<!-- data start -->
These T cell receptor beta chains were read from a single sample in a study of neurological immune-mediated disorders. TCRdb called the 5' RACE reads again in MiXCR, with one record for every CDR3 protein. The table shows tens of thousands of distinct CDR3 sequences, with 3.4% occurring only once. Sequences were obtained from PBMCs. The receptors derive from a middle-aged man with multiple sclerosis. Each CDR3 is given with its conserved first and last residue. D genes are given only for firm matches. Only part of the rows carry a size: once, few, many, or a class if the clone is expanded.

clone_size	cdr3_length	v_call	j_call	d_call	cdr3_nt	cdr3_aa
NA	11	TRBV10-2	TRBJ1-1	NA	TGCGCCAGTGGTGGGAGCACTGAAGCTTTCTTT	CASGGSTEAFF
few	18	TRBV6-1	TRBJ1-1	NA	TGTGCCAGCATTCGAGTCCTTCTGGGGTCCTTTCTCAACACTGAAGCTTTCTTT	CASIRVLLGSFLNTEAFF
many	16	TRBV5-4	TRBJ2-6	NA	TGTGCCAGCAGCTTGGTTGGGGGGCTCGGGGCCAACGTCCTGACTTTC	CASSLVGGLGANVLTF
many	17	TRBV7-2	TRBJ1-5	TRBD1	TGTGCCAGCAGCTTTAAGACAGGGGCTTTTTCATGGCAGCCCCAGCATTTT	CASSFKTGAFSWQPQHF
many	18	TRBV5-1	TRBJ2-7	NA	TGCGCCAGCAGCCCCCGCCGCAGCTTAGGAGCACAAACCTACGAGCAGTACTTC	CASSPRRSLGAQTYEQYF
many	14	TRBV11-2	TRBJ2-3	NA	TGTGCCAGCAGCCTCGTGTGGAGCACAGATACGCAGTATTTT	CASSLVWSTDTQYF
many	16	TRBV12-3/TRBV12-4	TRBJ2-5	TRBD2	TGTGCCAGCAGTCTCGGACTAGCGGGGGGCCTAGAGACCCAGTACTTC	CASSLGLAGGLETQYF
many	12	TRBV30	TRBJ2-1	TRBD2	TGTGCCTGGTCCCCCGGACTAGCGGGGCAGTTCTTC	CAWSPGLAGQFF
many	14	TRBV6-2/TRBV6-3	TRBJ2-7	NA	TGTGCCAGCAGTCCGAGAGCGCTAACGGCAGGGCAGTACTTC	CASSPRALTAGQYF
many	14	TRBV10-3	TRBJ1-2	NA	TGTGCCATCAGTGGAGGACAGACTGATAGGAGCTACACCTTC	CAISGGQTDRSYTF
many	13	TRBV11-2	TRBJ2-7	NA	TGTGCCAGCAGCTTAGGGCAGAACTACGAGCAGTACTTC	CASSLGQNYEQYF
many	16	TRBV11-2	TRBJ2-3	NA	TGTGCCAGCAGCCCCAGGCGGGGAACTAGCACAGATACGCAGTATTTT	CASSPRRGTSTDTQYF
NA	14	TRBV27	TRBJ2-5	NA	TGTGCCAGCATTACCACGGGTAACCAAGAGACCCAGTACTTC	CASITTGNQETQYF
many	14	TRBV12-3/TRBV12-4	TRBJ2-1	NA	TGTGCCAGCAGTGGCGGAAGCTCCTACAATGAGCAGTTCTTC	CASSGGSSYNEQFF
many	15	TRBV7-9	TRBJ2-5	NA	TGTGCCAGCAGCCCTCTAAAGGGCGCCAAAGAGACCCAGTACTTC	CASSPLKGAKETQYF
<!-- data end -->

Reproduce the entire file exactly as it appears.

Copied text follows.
These T cell receptor beta chains were read from a single sample in a study of neurological immune-mediated disorders. TCRdb called the 5' RACE reads again in MiXCR, with one record for every CDR3 protein. The table shows tens of thousands of distinct CDR3 sequences, with 3.4% occurring only once. Sequences were obtained from PBMCs. The receptors derive from a middle-aged man with multiple sclerosis. Each CDR3 is given with its conserved first and last residue. D genes are given only for firm matches. Only part of the rows carry a size: once, few, many, or a class if the clone is expanded.

clone_size	cdr3_length	v_call	j_call	d_call	cdr3_nt	cdr3_aa
NA	11	TRBV10-2	TRBJ1-1	NA	TGCGCCAGTGGTGGGAGCACTGAAGCTTTCTTT	CASGGSTEAFF
few	18	TRBV6-1	TRBJ1-1	NA	TGTGCCAGCATTCGAGTCCTTCTGGGGTCCTTTCTCAACACTGAAGCTTTCTTT	CASIRVLLGSFLNTEAFF
many	16	TRBV5-4	TRBJ2-6	NA	TGTGCCAGCAGCTTGGTTGGGGGGCTCGGGGCCAACGTCCTGACTTTC	CASSLVGGLGANVLTF
many	17	TRBV7-2	TRBJ1-5	TRBD1	TGTGCCAGCAGCTTTAAGACAGGGGCTTTTTCATGGCAGCCCCAGCATTTT	CASSFKTGAFSWQPQHF
many	18	TRBV5-1	TRBJ2-7	NA	TGCGCCAGCAGCCCCCGCCGCAGCTTAGGAGCACAAACCTACGAGCAGTACTTC	CASSPRRSLGAQTYEQYF
many	14	TRBV11-2	TRBJ2-3	NA	TGTGCCAGCAGCCTCGTGTGGAGCACAGATACGCAGTATTTT	CASSLVWSTDTQYF
many	16	TRBV12-3/TRBV12-4	TRBJ2-5	TRBD2	TGTGCCAGCAGTCTCGGACTAGCGGGGGGCCTAGAGACCCAGTACTTC	CASSLGLAGGLETQYF
many	12	TRBV30	TRBJ2-1	TRBD2	TGTGCCTGGTCCCCCGGACTAGCGGGGCAGTTCTTC	CAWSPGLAGQFF
many	14	TRBV6-2/TRBV6-3	TRBJ2-7	NA	TGTGCCAGCAGTCCGAGAGCGCTAACGGCAGGGCAGTACTTC	CASSPRALTAGQYF
many	14	TRBV10-3	TRBJ1-2	NA	TGTGCCATCAGTGGAGGACAGACTGATAGGAGCTACACCTTC	CAISGGQTDRSYTF
many	13	TRBV11-2	TRBJ2-7	NA	TGTGCCAGCAGCTTAGGGCAGAACTACGAGCAGTACTTC	CASSLGQNYEQYF
many	16	TRBV11-2	TRBJ2-3	NA	TGTGCCAGCAGCCCCAGGCGGGGAACTAGCACAGATACGCAGTATTTT	CASSPRRGTSTDTQYF
NA	14	TRBV27	TRBJ2-5	NA	TGTGCCAGCATTACCACGGGTAACCAAGAGACCCAGTACTTC	CASITTGNQETQYF
many	14	TRBV12-3/TRBV12-4	TRBJ2-1	NA	TGTGCCAGCAGTGGCGGAAGCTCCTACAATGAGCAGTTCTTC	CASSGGSSYNEQFF
many	15	TRBV7-9	TRBJ2-5	NA	TGTGCCAGCAGCCCTCTAAAGGGCGCCAAAGAGACCCAGTACTTC	CASSPLKGAKETQYF